Changes in demographics and technology are setting new directions for the library over the next few decades. The digitization of unique library collections and the growth of mobile internet devices will require a larger share of resources. Budget resources will shift to user-driven collections and electronic subscription renewals, and libraries will continue expanding their virtual resources. Libraries will move more collections online and get deeply involved in social networks and course-management systems. Physical library buildings will be redesigned as student workspaces. Some libraries have already begun the process by devoting space to academic support services such as writing, and media centers. However, achieving a balanced budget that serves all clientele continues to be a challenge for the library administration. Nevertheless, creating a positive climate by expressing real needs and benefits associated with university goals could be a winning argument.

Leveraging a Budget

A sizable university fund can be used efficiently with an effective spending plan. Libraries today are outsourcing services, negotiating rates with technology vendors, entering into service level agreements (SLAs) for things like computer maintenance, software updates, and server maintenance.

Operating lease agreements are used to rent buildings or property somewhere nearby for short or long periods of time, for use such as a library annex, which include infrequently used materials. During the lease period, libraries make monthly rent payments and pay other expenses such as heat, utilities, and security. The landlord is usually responsible for regular wear and tear, snow removal, and landscaping of the building. Libraries have an opportunity to sublease vacant sections of the building (if expressed in their contract) to other local libraries, which can offset some portion of the leasing cost.

Capital leasing is a little more complex because the risk of ownership is transferable to the lessee, i.e., the library may be required to purchase the equipment at the end of the lease period either at the regular price, a bargain price, or below the fair market value of the asset. Another arrangement could be to transfer the ownership of an asset on a minimum $1 payment after the end of lease period. The asset sale and leaseback decisions are decided prior to leasing agreement. Leasing payments are typically made from operating budgets. It is also important to determine the present value of the payment schedule to decide whether to purchase the assets after the leasing period, and to determine annual depreciation on the assets.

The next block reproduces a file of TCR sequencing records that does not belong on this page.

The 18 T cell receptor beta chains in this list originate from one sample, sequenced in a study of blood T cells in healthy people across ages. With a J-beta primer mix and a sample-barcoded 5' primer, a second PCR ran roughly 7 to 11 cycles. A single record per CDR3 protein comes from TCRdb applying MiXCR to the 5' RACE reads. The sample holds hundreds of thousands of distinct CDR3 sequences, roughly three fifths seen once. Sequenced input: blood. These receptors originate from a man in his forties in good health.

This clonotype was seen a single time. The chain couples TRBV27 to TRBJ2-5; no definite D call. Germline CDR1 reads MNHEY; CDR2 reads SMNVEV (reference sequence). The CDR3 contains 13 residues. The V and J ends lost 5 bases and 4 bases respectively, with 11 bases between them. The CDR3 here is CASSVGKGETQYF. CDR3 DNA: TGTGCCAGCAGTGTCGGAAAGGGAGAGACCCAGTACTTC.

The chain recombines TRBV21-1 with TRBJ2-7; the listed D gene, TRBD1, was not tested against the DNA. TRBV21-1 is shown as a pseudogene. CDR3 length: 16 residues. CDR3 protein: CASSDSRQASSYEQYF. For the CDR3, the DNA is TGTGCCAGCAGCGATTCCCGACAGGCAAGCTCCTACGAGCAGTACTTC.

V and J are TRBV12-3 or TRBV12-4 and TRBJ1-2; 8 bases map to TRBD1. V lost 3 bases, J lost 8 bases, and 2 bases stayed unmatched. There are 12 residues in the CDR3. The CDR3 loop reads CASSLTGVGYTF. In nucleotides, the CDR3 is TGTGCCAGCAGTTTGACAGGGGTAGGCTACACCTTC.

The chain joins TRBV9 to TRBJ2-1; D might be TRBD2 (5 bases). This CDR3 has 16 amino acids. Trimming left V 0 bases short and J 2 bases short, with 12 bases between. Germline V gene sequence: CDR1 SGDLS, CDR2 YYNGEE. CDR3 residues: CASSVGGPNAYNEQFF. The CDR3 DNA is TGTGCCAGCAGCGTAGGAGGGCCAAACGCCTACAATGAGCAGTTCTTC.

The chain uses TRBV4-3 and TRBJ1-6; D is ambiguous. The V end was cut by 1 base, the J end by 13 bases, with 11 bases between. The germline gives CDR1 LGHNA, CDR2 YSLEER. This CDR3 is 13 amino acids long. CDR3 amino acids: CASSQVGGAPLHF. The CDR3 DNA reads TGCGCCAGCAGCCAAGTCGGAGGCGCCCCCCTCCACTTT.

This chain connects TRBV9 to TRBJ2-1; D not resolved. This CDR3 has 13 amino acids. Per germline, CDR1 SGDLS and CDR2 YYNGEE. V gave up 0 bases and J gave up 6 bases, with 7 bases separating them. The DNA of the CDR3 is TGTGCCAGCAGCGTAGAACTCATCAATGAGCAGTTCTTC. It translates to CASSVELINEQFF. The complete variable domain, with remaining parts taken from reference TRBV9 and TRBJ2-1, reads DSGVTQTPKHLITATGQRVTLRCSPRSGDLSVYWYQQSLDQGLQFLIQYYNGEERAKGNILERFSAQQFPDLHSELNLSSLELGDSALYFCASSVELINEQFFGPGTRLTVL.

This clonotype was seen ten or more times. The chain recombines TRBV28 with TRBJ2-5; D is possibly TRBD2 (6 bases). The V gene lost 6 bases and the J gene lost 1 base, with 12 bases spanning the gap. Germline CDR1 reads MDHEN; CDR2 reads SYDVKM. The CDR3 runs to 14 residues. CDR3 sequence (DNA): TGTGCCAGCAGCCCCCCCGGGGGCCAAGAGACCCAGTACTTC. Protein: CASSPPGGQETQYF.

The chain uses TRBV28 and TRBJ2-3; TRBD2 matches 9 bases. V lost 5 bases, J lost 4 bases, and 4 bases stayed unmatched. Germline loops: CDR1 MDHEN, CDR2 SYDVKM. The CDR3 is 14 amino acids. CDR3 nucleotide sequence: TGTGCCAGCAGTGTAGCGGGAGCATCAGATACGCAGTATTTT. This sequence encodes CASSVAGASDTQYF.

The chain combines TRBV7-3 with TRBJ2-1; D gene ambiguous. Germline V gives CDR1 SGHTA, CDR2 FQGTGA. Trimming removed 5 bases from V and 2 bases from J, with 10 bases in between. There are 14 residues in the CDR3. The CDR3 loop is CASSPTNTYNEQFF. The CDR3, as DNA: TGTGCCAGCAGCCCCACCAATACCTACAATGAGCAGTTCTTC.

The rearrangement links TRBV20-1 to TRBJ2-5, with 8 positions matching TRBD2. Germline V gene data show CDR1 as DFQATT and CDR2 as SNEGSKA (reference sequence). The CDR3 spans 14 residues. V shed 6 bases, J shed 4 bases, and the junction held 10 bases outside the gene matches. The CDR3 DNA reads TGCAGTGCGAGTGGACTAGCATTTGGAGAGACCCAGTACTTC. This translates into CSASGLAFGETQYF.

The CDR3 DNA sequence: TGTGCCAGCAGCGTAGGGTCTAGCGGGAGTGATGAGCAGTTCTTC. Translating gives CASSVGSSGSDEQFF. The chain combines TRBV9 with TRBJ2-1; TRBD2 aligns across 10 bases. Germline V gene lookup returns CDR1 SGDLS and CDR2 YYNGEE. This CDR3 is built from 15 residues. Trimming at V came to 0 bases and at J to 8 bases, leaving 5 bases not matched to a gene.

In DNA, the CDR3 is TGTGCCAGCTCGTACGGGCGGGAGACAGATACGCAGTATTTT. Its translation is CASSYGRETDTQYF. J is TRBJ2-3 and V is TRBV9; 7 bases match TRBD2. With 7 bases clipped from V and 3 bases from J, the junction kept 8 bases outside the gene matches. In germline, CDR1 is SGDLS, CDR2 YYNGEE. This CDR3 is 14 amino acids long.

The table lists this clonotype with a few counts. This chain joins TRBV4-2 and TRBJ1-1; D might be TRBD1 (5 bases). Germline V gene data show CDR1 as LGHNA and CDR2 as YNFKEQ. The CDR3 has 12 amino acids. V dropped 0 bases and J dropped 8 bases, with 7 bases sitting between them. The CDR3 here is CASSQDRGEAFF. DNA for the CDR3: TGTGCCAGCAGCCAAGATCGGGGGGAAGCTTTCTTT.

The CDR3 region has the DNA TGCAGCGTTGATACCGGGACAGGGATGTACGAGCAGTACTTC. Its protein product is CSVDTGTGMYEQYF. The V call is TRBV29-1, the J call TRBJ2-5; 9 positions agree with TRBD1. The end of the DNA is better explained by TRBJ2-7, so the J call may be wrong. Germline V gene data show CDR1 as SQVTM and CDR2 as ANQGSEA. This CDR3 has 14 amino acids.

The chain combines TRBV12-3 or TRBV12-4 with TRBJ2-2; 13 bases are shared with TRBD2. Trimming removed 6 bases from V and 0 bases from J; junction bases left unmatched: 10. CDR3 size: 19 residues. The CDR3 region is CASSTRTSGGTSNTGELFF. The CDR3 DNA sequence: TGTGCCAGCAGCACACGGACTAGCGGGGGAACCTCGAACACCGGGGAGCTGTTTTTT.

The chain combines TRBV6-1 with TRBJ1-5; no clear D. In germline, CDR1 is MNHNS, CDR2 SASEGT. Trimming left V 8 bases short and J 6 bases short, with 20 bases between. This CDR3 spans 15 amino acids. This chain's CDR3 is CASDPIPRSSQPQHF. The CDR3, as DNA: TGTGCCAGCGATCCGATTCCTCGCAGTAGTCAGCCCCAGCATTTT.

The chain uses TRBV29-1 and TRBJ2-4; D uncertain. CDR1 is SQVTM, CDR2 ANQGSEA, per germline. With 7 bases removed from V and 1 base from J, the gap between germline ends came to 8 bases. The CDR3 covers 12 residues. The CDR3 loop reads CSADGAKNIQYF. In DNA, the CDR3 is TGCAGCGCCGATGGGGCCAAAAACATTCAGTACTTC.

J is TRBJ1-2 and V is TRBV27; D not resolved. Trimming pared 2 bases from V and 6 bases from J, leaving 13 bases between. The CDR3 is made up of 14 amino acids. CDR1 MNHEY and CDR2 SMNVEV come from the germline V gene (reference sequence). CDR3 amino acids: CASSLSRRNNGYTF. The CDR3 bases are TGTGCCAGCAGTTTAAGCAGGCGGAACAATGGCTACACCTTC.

Other Sources of Library Funds

  • Endowments: A financial endowment is a transfer of money or property donated to an institution. An endowment is required to be spent in a certain way as explained by the donor. The funds are usually invested in money markets with the principal remaining intact for an indefinite period. Thus, perpetual support through endowment gifts is an essential element in assuring the future of the university library. The endowment is typically designed to achieve the stated objectives of either funding operations or capital projects. The draw on the endowment remains a concern. For instance, the University of Rochester (N.Y.) uses a five-year-moving average for its withdrawals without diminishing the principle amount, and excess earnings are reinvested to compensate future cyclical changes in inflation and recession. Library budgets are simultaneously affected by university endowment market performance in a given year.